Defining who gets Constitutional rights

A Senate committee approved a “media shield” bill designed to protect journalists from having to reveal their sources and giving them protection from government surveillance.  In doing so, the bill defines who gets to be a journalist.  To get these protections, you have to be a paid, professional employee of a recognized news organization.  Bloggers aren’t protected.  I might be because of my past work for World Magazine.  But not, presumably, Matt Drudge, who has often broken stories from confidential sources, including President Clinton’s affair with Monica Lewinsky.

Beyond this particular law is a bigger question.  The Constitution guarantees freedom of “the press.”  Is that to apply only to professional journalists?  Or to those who own printing presses, namely, newspaper companies and publishing houses?  At the time of the Constitution, individuals like Ben Franklin–who could hardly be considered a professional news reporter– ran their own printing presses, printing their political opinions and commenting on the news of the day.  The internet in effect allows just about everybody to have their own printing press.  Shouldn’t freedom of the press extend to what you write on a blog or your FaceBook page?

And might other Constitutional rights be restricted by defining who they apply to?  Isn’t this already happening in the way some are construing civil liberties?  “You have the right to keep and bear arms.  That is, you have the right to join the National Guard and to keep your arms in the local armory.”  “You have freedom of religion.  No one will stop you from going to church, and we won’t make your church pay for morning after pills.  Just don’t act on your religious beliefs in the way you run your business.”  “You have freedom of speech, which entitles you to use pornography.  But don’t criticize homosexuality in public.”Thanks to Larry Hughes for raising these questions.  Here is an article about the Senate action, followed by some of Larry’s concerns.

From the Associated Press, Senate Panel OKs Measure Defining a Journalist:

A Senate panel on Thursday approved a measure defining a journalist, which had been an obstacle to broader media shield legislation designed to protect reporters and the news media from having to reveal their sources.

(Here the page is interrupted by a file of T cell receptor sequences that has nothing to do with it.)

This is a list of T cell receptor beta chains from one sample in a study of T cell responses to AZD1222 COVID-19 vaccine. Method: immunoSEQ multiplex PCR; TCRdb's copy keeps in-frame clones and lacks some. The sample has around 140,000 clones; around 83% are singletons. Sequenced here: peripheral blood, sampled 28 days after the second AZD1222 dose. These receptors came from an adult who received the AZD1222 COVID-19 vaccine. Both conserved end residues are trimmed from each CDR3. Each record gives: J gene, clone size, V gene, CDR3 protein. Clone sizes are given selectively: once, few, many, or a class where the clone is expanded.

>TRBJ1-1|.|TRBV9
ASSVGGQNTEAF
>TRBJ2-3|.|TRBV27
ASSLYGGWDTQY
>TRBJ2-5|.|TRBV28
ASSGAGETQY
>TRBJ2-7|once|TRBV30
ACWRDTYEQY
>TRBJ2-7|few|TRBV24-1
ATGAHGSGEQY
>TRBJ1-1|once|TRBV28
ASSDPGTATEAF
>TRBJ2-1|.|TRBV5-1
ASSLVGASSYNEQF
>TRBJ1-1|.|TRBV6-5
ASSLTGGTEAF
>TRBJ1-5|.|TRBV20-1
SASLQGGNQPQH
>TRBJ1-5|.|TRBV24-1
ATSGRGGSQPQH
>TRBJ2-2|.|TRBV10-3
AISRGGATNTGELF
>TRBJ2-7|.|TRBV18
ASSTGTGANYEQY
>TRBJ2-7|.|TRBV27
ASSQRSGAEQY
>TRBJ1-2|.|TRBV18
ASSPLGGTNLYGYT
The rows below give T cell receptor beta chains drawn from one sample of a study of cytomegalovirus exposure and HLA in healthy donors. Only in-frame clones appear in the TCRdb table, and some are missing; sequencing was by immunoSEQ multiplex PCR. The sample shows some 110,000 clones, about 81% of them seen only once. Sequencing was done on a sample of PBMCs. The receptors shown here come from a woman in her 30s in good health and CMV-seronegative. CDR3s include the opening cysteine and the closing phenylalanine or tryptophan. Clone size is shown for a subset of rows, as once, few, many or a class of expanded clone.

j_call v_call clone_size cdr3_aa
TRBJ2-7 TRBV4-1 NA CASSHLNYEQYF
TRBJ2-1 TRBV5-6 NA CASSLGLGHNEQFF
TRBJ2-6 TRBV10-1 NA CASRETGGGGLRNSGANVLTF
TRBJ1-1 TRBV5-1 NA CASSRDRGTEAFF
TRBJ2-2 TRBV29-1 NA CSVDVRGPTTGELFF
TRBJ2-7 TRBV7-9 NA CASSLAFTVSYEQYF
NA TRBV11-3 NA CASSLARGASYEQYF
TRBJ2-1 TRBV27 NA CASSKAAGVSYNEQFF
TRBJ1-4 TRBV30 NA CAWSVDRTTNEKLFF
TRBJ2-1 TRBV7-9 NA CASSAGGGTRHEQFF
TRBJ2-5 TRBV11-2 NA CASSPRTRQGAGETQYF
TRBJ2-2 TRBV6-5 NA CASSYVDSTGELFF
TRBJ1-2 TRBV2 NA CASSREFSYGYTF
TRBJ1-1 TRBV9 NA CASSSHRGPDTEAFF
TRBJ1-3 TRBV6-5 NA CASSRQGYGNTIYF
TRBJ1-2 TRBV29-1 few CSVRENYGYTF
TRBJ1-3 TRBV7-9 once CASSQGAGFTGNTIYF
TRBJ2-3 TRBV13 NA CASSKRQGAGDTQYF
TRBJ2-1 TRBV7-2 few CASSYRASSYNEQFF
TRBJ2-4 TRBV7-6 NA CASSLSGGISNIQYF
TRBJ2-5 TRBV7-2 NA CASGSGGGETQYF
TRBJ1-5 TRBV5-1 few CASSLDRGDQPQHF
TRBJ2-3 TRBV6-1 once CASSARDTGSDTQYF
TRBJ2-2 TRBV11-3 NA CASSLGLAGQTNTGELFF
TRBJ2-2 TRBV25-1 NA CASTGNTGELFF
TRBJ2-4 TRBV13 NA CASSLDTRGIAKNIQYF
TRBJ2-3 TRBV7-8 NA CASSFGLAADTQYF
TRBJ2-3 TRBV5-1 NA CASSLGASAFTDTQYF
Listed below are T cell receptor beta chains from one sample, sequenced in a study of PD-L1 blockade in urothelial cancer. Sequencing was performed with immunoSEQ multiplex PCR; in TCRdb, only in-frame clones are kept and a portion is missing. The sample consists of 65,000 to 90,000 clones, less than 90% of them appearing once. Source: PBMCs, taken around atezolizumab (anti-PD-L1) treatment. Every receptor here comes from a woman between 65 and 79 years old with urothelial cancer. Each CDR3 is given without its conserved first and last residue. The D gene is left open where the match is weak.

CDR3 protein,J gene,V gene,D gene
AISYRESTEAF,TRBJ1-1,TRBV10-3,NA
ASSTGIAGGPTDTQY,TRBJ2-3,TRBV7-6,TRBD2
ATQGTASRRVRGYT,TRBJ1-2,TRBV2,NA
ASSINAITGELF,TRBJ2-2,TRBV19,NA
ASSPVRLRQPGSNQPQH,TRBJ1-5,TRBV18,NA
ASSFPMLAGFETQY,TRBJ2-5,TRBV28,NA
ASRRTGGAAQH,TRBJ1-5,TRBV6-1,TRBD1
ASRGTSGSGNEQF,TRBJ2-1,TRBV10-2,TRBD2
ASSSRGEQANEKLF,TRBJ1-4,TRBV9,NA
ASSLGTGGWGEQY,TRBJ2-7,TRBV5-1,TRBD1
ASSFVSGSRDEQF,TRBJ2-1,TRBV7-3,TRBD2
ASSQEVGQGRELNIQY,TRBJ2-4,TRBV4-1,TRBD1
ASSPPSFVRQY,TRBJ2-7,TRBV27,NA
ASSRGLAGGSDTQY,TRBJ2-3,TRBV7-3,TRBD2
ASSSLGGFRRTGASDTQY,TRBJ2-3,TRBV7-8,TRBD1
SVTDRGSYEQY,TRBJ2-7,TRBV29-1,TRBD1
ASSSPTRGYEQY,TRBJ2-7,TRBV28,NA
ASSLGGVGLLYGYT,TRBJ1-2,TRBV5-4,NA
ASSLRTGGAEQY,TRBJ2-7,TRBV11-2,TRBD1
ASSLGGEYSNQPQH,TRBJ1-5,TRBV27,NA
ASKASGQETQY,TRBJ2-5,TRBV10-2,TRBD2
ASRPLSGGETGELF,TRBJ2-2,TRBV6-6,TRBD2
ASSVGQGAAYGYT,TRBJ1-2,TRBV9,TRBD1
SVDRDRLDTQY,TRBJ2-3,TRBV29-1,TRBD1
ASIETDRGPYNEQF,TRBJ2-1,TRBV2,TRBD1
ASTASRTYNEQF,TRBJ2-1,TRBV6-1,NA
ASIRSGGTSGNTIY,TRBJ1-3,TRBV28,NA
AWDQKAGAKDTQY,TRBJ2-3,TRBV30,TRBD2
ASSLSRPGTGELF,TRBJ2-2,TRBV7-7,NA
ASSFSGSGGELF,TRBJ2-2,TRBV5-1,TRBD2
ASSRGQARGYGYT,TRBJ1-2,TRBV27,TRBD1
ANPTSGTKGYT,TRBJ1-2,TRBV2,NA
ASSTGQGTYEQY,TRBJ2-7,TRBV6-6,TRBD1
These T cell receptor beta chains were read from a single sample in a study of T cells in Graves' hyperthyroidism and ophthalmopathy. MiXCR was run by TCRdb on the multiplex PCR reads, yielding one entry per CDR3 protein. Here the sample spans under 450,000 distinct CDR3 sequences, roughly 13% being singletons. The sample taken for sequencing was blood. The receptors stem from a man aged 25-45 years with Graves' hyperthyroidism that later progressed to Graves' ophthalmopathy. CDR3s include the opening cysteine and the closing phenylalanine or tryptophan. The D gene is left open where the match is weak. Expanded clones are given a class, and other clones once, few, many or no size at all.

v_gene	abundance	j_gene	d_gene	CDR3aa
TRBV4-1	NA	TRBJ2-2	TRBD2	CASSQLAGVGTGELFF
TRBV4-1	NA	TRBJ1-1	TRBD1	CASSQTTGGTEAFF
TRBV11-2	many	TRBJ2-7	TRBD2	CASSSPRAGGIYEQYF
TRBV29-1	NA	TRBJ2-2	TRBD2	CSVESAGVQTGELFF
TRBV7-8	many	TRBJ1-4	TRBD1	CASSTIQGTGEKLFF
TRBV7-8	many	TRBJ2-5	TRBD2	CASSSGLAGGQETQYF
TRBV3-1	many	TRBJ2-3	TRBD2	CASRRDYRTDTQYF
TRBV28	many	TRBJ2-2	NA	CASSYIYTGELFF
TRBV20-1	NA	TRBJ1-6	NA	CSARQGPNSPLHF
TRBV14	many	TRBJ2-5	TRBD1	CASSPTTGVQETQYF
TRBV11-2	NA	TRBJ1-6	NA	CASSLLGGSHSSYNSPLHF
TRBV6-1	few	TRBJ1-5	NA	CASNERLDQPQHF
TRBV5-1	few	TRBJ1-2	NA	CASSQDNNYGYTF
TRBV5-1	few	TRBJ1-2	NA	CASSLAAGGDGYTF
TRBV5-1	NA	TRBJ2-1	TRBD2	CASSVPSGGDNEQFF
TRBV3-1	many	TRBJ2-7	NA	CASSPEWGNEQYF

The Judiciary Committee’s action cleared the way for approval of legislation prompted by the disclosure earlier this year that the Justice Department had secretly subpoenaed almost two months of telephone records for 21 phone lines used by reporters and editors for The Associated Press and secretly used a warrant to obtain some emails of a Fox News journalist. The subpoenas grew out of investigations into leaks of classified information to the news organizations. . . .

The vote was 13-5 for a compromise defining a “covered journalist” as an employee, independent contractor or agent of an entity that disseminates news or information. The individual would have been employed for one year within the last 20 or three months within the last five years.

It would apply to student journalists or someone with a considerable amount of freelance work in the last five years. A federal judge also would have the discretion to declare an individual a “covered journalist,” who would be granted the privileges of the law.

The committee later approved the overall bill on a 13-5 vote.

Sen. Chuck Schumer, D-N.Y., a chief proponent of the medial shield legislation, worked with Sens. Dianne Feinstein, D-Calif., and Dick Durbin, D-Ill., as well as representatives from news organizations, on the compromise.

The bill would protect reporters and news media organizations from being required to reveal the identities of confidential sources, but it does not grant an absolute privilege for journalists.

Sen. Jeff Sessions, R-Ala., complained that the definition of a journalist was too broad. Pushing back, Feinstein said the intent was to set up a test to determine a bona fide journalist.

“I think journalism has a certain tradecraft. It’s a profession. I recognize that everyone can think they’re a journalist,” Feinstein said.

From Larry Hughes:

I just read this story about the “media shield” legislation. I’ve noticed lately that the loss of all the constitutional amendments come from novum legislation designed as “protections” for the very same. And what is frightening is both political sides are doing it. Here’s my worry:

In the media shield, supposedly meant to protect it from source revelation they (meaning both sides) now will define what constitutes a journalist. Now think about that; there’s the first amendment that through the freedom of speech is protecting the freedom of the press. The government defining what constitutes the journalist, i.e. the base level of what the “press” is and thereby opening the door of controlling, de facto, speech and the press. You need not control what is said, but who you affirm as valid to the office. They are doing this to “protect” journalist from unlawful requirements to give up sources.  This was kicked off by the latest NSA issues (hold on to that thought for a minute). . . .

Take another part of the first amend. Let’s say, oh I don’t know “…shall make no law respecting an establishment of religion”. And let’s say in order to “protect” pastors and priests from having to reveal confessionals when confession and absolution are given in private, they write a law that the government can say what constitutes a pastor or priest.  I think that brings it home and crystal clear.

 

About Gene Veith

Professor of Literature at Patrick Henry College, the Director of the Cranach Institute at Concordia Theological Seminary, a columnist for World Magazine and TableTalk, and the author of 18 books on different facets of Christianity & Culture.


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